Considering the industry-wide concern ahead of the October 1, 2015 implementation of the International Classification of Disease, Tenth Edition (ICD-10) coding standards, the transition seems to have gone relatively smoothly. Generally, the worst case scenarios - interruptions in practice cash flow and negative impact on coder productivity - did not happen, which is great news to hear.
In late April and early May, Merge Healthcare, an IBM Company and a leading provider of medical imaging solutions, interoperability and clinical systems, surveyed its customers on their experiences six months into the switch to ICD-10. Almost all customers who responded to the survey had their own staff certified ICD-10 coders. They reported similar coder productivity on ICD-9 and ICD-10. In addition, no respondents said that they had noticed an increase in specific claim denials so far.
“It is encouraging to see that the switch to ICD-10 went relatively smoothly for our customers,” says Shannon Marshall, solutions manager for radiology workflow at Merge. “The solutions we’ve developed for the radiology market are designed to be vendor neutral and flexible. Tools like our auto-coding feature can be helpful as coders gain experience with ICD-10. In addition, solutions such as Merge Financials™ and Merge Dashboards™ also gather valuable data and present it in an actionable format so that our customers can better manage all aspects of their businesses, including claims. For example, the solutions can help quickly detect an uptick in certain denials so that our customers can do a root cause analysis and fix the problem before it has a more major impact on practice financials.”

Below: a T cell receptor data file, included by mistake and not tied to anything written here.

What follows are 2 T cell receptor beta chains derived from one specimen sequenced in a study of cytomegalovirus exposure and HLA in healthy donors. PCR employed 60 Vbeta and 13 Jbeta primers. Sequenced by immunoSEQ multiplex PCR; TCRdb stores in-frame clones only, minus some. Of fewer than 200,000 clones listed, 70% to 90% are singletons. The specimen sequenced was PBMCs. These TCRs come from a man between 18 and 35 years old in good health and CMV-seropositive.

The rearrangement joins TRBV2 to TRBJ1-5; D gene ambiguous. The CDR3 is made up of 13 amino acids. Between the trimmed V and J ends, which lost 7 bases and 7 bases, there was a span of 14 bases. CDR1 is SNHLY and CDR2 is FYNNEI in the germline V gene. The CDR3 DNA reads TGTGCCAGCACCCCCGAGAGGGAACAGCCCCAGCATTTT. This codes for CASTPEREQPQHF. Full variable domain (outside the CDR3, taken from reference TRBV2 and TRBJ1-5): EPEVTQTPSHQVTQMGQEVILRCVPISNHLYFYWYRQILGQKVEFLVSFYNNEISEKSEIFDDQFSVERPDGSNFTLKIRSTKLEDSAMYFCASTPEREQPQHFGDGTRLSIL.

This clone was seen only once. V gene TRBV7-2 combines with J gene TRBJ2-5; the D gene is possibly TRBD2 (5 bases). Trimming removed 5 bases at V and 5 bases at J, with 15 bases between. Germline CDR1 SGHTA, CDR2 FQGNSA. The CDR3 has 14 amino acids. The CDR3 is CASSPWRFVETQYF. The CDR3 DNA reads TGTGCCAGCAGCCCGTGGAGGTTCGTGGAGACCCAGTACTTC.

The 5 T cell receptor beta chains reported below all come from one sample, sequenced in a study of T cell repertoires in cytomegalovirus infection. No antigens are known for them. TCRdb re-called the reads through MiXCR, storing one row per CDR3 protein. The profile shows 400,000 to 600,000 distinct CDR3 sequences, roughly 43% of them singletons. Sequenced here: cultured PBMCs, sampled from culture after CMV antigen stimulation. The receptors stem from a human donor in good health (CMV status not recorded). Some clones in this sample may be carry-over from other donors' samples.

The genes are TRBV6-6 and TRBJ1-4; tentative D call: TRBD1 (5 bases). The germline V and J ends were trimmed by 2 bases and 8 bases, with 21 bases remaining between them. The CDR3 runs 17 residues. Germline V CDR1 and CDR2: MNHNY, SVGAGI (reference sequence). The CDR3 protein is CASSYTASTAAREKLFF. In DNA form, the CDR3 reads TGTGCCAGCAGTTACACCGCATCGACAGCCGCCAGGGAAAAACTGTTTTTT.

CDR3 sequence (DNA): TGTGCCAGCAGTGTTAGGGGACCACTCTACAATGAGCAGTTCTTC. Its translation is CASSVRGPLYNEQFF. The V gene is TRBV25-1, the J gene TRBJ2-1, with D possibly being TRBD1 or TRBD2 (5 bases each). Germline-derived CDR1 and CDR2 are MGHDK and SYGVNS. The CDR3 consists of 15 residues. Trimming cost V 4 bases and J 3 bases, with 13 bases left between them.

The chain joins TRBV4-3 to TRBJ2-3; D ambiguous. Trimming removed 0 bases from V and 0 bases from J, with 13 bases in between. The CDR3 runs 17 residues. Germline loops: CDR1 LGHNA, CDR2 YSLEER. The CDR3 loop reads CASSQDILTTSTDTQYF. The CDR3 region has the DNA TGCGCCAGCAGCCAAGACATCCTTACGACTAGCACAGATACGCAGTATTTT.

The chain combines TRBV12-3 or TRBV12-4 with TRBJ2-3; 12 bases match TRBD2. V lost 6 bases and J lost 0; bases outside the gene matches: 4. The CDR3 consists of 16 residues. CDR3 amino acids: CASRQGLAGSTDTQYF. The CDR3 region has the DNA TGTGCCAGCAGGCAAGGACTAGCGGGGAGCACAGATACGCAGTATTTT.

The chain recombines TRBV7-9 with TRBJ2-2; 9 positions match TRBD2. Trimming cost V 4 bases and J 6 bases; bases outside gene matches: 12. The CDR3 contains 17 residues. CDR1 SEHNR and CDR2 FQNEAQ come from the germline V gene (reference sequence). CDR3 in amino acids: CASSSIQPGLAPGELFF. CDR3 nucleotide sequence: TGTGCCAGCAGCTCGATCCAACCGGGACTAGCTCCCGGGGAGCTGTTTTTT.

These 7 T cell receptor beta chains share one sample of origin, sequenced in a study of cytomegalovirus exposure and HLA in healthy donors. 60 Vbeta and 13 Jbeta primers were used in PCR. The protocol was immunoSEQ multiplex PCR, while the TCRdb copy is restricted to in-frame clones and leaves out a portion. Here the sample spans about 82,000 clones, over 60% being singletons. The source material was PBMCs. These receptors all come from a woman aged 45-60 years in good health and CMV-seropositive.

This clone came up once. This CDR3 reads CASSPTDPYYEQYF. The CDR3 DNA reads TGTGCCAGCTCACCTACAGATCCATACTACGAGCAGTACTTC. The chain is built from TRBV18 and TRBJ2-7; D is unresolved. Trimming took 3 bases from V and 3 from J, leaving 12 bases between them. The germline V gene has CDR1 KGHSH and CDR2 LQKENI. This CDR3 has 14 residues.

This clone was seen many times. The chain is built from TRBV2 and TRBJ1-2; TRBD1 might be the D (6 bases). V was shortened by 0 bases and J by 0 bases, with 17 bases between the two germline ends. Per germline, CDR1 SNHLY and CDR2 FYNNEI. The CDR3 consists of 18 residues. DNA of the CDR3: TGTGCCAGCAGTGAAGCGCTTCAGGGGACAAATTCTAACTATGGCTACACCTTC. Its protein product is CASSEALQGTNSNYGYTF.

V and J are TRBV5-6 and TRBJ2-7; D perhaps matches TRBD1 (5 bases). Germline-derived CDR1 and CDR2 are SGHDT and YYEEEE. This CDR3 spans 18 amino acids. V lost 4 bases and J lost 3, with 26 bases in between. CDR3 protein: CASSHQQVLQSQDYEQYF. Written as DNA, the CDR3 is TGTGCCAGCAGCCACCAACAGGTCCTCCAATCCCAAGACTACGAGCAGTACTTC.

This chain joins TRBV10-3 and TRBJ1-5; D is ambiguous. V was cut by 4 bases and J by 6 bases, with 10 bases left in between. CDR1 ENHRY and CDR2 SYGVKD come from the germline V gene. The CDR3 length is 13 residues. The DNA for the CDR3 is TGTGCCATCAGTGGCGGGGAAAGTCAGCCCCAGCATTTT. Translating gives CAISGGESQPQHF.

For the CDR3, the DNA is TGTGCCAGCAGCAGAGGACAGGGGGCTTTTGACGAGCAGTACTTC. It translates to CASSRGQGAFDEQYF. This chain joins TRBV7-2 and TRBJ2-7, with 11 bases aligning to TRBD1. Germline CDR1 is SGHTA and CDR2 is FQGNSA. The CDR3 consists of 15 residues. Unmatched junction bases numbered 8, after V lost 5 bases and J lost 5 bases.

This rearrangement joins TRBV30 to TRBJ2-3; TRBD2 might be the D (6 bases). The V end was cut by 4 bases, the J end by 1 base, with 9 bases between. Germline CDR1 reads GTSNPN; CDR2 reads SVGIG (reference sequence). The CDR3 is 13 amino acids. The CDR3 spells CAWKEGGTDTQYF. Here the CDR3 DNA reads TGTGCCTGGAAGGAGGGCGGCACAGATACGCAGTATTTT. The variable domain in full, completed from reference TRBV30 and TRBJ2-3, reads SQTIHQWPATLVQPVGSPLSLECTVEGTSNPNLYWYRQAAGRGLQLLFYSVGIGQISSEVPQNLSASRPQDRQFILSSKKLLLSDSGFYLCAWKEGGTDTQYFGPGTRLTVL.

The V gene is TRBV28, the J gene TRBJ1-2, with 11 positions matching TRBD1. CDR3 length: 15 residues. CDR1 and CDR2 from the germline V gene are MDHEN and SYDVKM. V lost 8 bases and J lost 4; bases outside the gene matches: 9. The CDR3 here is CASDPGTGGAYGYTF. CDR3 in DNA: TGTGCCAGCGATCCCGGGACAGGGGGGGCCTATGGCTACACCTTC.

Still, ICD-10 is an evolving situation. Keep in mind that after October 1, 2016 (12 months post-ICD-10 implementation), Medicare review contractors will begin to deny claims with an incorrect level of ICD-10 specificity. As Medicare administrative contractors, the recovery audit contractors, the zone program integrity contractors, and the supplemental medical review contractors begin to flag claims without the appropriate level of specificity, denials may very well begin to creep up.
“It is important to have tools in place that allow you to monitor all aspects of practice performance, especially denial tracking for claims,” Marshall says.
The Merge solutions work together to track denials with customizable reports and work queues, she explains. In addition, these work queues can be customized to allow specific types of denials to go to the appropriate staff for review and resolution. The result? A practice that can quickly build up internal experts on certain denials types and maintain visibility into its operations for better payment assurance. Having a deeper understanding of your process and maintaining constant touchpoints within your workflow are imperative to navigate your practice forward during changing tides.
“For example, not only can you route a specific subset of denials to one person, but you can have that same person work with the Medicare denials for that subset of codes while another person does follow up for the commercial payers for those codes,” Marshall explains.
And because Merge’s financial and dashboard tools integrate with its other solutions for RIS, PACS, scheduling, referrals and more, the solution packaging can be customizable and scalable for a practice’s exact needs. To learn more about Merge solutions, visit http://www.merge.com/Solutions/Radiology.aspx